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Go Back   SailNet Community > Skills and Seamanship > Learning to Sail > Sailing Schools: St Thomas vs. Tortola?
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Topic Review (Newest First)
01-04-2011 12:46 PM
dergon
Quote:
Originally Posted by rob420 View Post
Hi,
I'm a sailnet newby and had a question about sailing schools in the virgin islands.

I've been sailing unofficially since I was a kid (but not recently)--and am looking to start sailing 'officially' (get certified) so that I can eventually start chartering with confidence.

I figured I'd learn where I intend to sail, which is the virgin islands. Having never been there, I'm looking at St. Thomas vs. Tortola--are there any recommendations?

Any recommendations on particular schools (or what to look for)?

Thanks for the help.
We got our 101/103 on Lake Erie in the summer on a hectic long weeked, but then did Bareboat Charter down in the BVI.

We used Rob Swain Sailing School (Nanny Cay, Tortola) and very much enjoyed it. Our instructor Toddy was good guy and solid on the schooling. It was most definately *not* just a leisurely cruise every day. we drilled and practiced and studied then drilled some more.

I would have no hesitation in making a recommendation about them.

No disclaimers to make...just a satisfied customer.


ps- we bareboated for a week the following year also in the BVI. Having a bit of knowledge about the waters from our previous instruction certainly helped to make that first charter a bit less stressful.
01-01-2011 08:52 PM
lobstahpotts Something else to consider: I don't know your location, but if you are in close proximity to a reputable school, you could consider taking the course there and using the money you save on flights and whatnot getting to the VIs to save for the planned charter vacation, or start a fund for another charter vacation. As others have said above, this way you arrive down there and really just enjoy yourself, having gotten all of the technical stuff out of the way while still at home and probably having saved some money in the process.
01-01-2011 08:42 PM
omaho5 I noticed that some classroom activity takes place at noon around a bar.
If this is so, I would question the validity of the school.
I lived in the Virgins as a kid [23]. It has not changed much.
More drugs ,now.. Same crime, booze, and rip offs.
Beautiful area, though.
01-01-2011 07:53 PM
HighFiveSailor
Do your homework

It is my understanding that Fairwinds Sailing School has had issues with both ASA and US Sailing so they needed to fabricate their own sailing certification to offer students. I have never heard of ICSO until now and did some research. I would agree with FarCry that the instructor is everything. Do your homework as there are MANY schools out there that don't offer quality even if their website looks impressive. If you desire certs, ASA and US Sailing are practically the same. Maybe start with schools or instructors who have won national awards or something.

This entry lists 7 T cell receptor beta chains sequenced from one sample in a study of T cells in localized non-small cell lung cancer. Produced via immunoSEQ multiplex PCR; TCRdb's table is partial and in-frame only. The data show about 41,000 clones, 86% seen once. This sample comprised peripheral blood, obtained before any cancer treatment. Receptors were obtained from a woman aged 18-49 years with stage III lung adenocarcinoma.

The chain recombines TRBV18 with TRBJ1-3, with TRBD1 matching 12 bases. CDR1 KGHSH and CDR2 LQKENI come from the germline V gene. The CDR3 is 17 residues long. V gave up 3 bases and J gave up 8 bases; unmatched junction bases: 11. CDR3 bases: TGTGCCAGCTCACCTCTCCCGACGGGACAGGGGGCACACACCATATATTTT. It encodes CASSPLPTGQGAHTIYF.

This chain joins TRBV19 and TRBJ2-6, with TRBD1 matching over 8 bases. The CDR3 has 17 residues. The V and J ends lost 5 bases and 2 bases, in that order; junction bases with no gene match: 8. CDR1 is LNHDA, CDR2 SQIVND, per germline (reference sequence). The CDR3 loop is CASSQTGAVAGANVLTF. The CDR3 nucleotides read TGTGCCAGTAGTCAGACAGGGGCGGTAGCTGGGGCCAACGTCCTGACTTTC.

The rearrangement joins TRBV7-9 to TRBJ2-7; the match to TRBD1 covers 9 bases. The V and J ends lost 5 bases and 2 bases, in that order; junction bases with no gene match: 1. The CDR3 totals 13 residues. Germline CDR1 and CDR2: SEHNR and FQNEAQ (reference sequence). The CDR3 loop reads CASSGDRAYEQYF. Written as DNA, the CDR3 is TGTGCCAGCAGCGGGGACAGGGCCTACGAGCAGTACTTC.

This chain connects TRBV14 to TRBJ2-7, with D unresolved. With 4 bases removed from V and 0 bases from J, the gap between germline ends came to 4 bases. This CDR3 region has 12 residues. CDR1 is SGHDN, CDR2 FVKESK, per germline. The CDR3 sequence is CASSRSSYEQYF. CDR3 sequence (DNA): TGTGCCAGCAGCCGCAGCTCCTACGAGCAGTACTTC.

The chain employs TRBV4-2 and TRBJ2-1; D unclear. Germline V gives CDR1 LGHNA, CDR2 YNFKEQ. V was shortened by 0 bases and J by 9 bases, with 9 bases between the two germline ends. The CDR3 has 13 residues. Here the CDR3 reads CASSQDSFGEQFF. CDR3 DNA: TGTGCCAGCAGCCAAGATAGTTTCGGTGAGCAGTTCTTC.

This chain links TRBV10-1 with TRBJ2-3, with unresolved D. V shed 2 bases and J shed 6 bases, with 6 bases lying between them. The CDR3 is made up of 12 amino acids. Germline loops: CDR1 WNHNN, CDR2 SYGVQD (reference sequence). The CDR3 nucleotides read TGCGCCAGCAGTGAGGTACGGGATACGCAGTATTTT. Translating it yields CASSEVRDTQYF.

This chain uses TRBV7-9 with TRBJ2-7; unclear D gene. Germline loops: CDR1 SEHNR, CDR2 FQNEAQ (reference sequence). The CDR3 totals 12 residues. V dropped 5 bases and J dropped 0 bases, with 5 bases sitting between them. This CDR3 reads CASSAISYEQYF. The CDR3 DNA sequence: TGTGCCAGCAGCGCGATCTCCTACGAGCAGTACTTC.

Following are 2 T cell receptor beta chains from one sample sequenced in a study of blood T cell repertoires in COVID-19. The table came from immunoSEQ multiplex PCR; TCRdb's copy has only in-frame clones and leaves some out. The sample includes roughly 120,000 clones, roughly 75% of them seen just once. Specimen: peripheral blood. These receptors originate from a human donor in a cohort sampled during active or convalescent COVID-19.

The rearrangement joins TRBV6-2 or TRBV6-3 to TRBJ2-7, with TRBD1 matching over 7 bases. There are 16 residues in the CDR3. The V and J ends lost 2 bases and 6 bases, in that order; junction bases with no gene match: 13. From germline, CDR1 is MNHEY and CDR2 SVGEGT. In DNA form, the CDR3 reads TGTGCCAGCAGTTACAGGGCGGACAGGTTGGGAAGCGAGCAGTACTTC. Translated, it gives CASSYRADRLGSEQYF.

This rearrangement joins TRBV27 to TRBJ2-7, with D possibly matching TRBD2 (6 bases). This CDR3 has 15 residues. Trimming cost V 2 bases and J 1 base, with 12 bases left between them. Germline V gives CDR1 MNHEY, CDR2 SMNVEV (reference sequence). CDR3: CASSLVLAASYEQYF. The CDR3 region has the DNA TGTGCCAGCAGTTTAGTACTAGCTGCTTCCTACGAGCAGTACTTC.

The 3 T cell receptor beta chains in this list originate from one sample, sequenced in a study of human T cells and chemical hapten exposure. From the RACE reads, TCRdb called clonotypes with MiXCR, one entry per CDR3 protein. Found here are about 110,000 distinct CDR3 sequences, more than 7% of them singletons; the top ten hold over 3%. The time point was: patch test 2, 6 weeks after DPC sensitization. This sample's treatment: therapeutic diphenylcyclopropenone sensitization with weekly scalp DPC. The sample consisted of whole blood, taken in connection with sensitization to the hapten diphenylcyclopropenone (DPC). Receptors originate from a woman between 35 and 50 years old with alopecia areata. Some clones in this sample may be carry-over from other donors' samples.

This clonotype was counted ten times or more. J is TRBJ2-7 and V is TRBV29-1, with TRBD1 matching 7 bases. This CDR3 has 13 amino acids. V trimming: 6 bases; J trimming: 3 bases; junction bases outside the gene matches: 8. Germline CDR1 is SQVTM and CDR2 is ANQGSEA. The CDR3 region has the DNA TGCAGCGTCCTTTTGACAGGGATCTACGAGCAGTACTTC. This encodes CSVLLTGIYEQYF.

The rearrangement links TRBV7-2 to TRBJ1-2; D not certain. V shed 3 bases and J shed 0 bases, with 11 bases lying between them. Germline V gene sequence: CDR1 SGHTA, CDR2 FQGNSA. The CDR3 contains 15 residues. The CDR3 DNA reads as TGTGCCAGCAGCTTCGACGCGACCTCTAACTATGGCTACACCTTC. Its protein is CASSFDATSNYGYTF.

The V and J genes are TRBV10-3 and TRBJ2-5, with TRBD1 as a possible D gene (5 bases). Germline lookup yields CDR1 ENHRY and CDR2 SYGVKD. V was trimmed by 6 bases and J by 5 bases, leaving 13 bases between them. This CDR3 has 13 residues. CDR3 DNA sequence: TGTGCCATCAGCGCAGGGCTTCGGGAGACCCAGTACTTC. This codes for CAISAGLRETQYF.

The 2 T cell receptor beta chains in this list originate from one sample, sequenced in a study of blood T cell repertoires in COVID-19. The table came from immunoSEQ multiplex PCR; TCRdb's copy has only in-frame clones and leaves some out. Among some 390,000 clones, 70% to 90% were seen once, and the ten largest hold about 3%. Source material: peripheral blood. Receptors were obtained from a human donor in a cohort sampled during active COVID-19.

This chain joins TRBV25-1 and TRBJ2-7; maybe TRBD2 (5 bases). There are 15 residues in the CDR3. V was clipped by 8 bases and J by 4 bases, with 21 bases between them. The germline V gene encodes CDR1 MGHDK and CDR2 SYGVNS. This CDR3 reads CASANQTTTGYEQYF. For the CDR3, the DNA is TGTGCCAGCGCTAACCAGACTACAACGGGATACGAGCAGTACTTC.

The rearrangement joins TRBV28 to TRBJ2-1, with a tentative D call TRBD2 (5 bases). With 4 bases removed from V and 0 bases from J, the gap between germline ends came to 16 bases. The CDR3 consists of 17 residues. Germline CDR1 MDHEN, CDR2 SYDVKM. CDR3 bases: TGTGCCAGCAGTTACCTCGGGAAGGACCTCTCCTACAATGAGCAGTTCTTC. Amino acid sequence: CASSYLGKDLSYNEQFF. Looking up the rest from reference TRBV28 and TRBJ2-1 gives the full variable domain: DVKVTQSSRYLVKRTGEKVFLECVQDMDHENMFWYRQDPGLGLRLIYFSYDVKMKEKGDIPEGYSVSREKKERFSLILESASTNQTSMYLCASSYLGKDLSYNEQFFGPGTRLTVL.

11-17-2010 11:55 AM
JonKoucky I took my family through Fairwinds and was very happy with the experience
10-31-2010 01:32 PM
rob420 Thanks to all for your comments--I am really looking forward to getting out on the water soon.

Just a quick follow-up question, regarding certifications:

I've read the posts discussing the ASA vs. US Sailing certifications--but building on the comment above from FarCry, I would tend to agree that skills/knowledge speak louder than the name on the top of your certificate.

Based on that, I've decided to sign up for a course based on the ICSO certification (since my intention is bareboat cruising, international waters, etc.)--the question is, what is the general consensus on ICSO training, and will I regret not getting an ASA or US Sailing certification instead?

I figure if I want to start racing, that I could always get a follow-up certification (if needed).

I searched the forum--there doesn't seem to be much discussion on ICSO certifications.

Any thoughts?
09-15-2010 07:29 AM
CaptFoolhardy Here's an alternative suggestion for you.

My wife and I have been sailing our 15' trailer sailboat for about 10 years and this year wanted to get bareboat certification so that we can charter. We went with U.S. Sailing instead of ASA; their curricula are nearly identical. I considered taking a course in the Virgin Islands but opted for Offshore Sailing School's St. Petersburg, Florida location and their Fast Track to Cruising course. The advantages to this approach were that being a less popular destination for sailors than the BVI there were fewer students in our course. In fact for the first portion of the course it was just the two of us and we had the boat and instructor to ourselves and for the live-aboard portion there was just one other student. Also, now when we finally do our first charter in the BVI it will be an entirely recreational trip. We'll be able to go where we want when we want, it will be just us on the boat and we won't have to spend an hour or two each day doing class or exams or MOB drills, we can just have fun.